Goldberg: I needed to do two things. One is I had to have the very clear caveat that nowhere in my book, nowhere, do I say that liberals are Hitlerite genocidal racists who want to kill people and round them up and all that kind of thing. I don’t do what the Left does and make reckless ad Hitlerum charges, and I don’t think Barack Obama is a Hitler. I don’t think he’s a Stalin. I don’t think he’s a Mussolini. And while I think it’s unfair to say those things about Obama, I think it’s even more unfair to say those things about Americans. The idea that we would support anybody like that is just not in the American character. We are a liberty-loving people, deeply addicted in the habits of our heart to constitutional government, and we won’t go that way.

That said, it does seem like Barack Obama is determined to prove the arguments laid out in my book and with reckless abandon. At times it seems as if he saw the book and said, “Gosh, I got to help this guy sell books.” Because everything, from the way he campaigned — this messianic, sacralized version of politics, where politics are going to be redemptory and utopian and all of the rest, to the corporatist means by which he is running the government, where government and big business get in bed together to squeeze out the little guy, squeeze out the entrepreneur, to redistribute wealth — all of these things come straight out of the arguments I made originally in the book about Hillary Clinton.

And it turns out that Barack Obama out-liberal-fascists Hillary Clinton, which was an amazing thing. And I think anybody who read the book before Barack Obama came along has been amazed. I get hundreds of e-mails from people saying, “How did you know?” I didn’t know. But I think it sort of confirms my basic argument about the thrust of contemporary liberalism, that it does have this family resemblance to fascistic movements and leftist movements generally. Because one of the main arguments I make in the book is that the differences between leftist movements are very small in their emotions and in their categorical thinking. People say, “How could Nazis be on the left since Nazis and Communists hated each other?” Well, it was Coke versus Pepsi. It wasn’t a categorical difference. It was the tyranny of small differences that really made them hate each other. They were two dogs fighting over the same bone.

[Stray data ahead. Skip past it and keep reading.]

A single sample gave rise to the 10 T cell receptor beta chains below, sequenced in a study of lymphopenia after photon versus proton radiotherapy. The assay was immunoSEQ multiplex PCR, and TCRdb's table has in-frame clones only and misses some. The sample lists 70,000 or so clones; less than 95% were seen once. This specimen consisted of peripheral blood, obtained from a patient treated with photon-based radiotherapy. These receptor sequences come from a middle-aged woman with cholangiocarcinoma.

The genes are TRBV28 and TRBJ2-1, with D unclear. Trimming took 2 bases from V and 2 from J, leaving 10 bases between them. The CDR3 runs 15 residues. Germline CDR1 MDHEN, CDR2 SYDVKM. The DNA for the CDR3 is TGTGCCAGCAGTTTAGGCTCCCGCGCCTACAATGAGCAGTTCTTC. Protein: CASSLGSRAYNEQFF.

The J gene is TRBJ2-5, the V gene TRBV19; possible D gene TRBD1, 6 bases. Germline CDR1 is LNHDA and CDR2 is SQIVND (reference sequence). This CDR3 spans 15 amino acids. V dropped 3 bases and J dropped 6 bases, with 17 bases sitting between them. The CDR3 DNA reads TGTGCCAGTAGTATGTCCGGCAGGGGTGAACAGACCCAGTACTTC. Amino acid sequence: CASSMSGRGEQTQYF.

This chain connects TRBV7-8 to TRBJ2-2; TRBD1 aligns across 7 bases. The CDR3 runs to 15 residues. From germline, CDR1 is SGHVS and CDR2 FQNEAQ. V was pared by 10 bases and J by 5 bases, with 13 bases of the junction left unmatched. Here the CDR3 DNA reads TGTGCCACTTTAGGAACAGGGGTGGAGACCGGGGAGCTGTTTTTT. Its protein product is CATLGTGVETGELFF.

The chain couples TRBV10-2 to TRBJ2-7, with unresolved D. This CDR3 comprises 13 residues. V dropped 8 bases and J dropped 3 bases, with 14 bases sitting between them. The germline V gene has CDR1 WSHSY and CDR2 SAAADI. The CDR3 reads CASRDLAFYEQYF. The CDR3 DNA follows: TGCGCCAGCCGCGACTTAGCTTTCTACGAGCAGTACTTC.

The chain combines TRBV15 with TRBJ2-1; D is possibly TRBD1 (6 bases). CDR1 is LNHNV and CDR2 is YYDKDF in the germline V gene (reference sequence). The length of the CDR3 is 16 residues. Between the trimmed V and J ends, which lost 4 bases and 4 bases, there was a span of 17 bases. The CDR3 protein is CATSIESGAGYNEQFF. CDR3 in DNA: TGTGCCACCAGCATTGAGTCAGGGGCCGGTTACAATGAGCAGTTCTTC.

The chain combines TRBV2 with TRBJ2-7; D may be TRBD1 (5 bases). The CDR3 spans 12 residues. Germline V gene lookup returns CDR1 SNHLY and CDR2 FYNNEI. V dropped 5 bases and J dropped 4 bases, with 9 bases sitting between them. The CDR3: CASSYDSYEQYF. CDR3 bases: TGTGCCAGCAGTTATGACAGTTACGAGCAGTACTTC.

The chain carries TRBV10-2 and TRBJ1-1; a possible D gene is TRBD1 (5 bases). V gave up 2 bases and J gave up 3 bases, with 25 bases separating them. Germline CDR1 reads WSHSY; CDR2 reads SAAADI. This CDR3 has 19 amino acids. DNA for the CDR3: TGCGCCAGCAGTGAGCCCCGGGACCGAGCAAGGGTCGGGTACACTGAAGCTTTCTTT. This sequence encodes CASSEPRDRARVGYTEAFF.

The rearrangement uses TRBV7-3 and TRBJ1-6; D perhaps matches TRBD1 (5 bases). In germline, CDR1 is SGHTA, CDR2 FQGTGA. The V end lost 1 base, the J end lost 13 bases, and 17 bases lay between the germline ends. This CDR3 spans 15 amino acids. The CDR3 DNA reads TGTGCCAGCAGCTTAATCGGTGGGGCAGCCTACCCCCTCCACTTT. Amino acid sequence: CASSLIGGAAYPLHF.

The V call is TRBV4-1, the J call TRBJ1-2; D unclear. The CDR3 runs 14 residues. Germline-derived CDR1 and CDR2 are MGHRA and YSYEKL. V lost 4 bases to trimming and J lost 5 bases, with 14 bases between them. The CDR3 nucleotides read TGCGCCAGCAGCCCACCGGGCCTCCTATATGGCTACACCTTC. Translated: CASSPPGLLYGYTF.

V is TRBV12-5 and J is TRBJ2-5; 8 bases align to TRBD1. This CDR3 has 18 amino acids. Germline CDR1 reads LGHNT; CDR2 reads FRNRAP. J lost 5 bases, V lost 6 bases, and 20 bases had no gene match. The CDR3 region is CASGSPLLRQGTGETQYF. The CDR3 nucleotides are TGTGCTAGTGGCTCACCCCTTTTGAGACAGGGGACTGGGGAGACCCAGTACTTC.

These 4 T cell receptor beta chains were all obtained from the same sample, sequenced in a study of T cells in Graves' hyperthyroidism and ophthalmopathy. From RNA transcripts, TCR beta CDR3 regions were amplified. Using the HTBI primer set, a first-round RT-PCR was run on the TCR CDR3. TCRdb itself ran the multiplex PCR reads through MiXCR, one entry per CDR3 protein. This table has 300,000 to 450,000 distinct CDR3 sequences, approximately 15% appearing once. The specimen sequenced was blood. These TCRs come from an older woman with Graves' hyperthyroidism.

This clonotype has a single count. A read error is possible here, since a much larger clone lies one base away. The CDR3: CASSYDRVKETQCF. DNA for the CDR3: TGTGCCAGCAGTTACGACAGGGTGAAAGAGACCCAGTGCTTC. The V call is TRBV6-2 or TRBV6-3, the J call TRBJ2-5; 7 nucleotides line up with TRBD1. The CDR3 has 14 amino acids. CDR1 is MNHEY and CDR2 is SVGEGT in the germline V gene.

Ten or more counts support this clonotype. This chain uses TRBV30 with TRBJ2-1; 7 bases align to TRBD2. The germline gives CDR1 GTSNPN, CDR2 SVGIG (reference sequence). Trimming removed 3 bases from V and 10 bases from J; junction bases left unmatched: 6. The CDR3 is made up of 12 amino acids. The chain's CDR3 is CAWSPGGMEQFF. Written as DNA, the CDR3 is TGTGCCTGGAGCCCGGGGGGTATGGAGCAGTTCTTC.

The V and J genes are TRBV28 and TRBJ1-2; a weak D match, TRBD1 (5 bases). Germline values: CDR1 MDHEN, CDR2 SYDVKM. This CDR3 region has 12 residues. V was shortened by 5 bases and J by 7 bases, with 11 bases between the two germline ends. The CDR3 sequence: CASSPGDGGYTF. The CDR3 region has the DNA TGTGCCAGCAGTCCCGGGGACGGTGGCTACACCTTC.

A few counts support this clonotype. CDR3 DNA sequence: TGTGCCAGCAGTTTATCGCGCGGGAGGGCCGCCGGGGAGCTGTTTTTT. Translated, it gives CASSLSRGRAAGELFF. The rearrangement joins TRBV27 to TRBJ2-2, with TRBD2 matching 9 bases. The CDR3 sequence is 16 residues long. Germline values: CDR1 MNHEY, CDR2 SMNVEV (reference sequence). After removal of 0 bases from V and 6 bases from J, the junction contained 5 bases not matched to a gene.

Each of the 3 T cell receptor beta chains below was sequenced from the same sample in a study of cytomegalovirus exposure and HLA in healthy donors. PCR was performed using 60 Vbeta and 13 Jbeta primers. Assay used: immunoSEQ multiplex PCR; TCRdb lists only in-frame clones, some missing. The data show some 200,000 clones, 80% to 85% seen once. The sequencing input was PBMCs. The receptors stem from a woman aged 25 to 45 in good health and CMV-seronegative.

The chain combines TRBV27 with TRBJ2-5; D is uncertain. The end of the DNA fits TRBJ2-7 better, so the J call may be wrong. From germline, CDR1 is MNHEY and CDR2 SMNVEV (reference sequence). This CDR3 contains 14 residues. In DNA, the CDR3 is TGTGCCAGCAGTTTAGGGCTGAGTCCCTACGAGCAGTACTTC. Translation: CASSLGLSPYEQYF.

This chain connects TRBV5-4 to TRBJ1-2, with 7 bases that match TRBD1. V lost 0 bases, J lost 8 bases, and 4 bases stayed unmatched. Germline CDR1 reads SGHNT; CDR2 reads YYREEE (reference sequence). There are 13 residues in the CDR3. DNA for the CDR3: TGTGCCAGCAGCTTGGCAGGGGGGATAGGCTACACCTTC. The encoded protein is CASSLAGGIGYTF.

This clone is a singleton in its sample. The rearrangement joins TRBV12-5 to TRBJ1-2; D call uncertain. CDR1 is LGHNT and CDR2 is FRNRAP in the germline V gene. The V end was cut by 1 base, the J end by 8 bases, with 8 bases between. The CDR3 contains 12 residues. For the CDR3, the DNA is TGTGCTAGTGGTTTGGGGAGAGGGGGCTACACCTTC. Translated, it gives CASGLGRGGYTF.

Kokai: What lessons from history should we pay particularly close attention to today?

Goldberg: The most dangerous thing, generically, in a democracy, is groupthink. And I think there are an enormous number of people who watch politics like it’s a TV show and think, “Ah, this bickering is annoying, and … some people say this, and some people say that. Why can’t they all shut up and just agree?” And I have sympathy with their exhaustion. As a pundit, I’m trolling around in this muck 24/7. But the simple fact is that democracy is about disagreement, not about agreement. And when you hear people like Barack Obama saying “I don’t want to hear any talk from the people I disagree with,” or when you hear people like Al Gore say “the time for debate is over,” well, screw you, this is a democracy. And in a democracy, the time for debate is never over.

There is this yearning out there for us to get past partisanship and past our philosophical differences and our ideological divide and all of the rest. What I would ask people to listen for when they hear that, when they hear about this post-partisan nonsense, is ask yourself: Have you ever heard somebody say we really need to move beyond these ideological labels, move beyond this philosophical divide, and so, therefore, I’m going to abandon all of my principles and agree with you? No one ever says that. They only say that when they want you to shut up and get with their program. And so I would say that this quest for unity, this quest for silencing dissent, it is in that climate that history’s greatest mistakes and crimes are made.

Regardless of whether or not you agree with Obama’s rhetoric or Obama’s program or agenda, let’s keep in mind that I don’t think dissent is the highest form of patriotism, but I think it’s really scary that now we’re hearing that dissent is the lowest form of racism. In a democracy, we’re supposed to have arguments. When you hear people say “no more arguments,” you should flip the safety on your metaphorical rifle.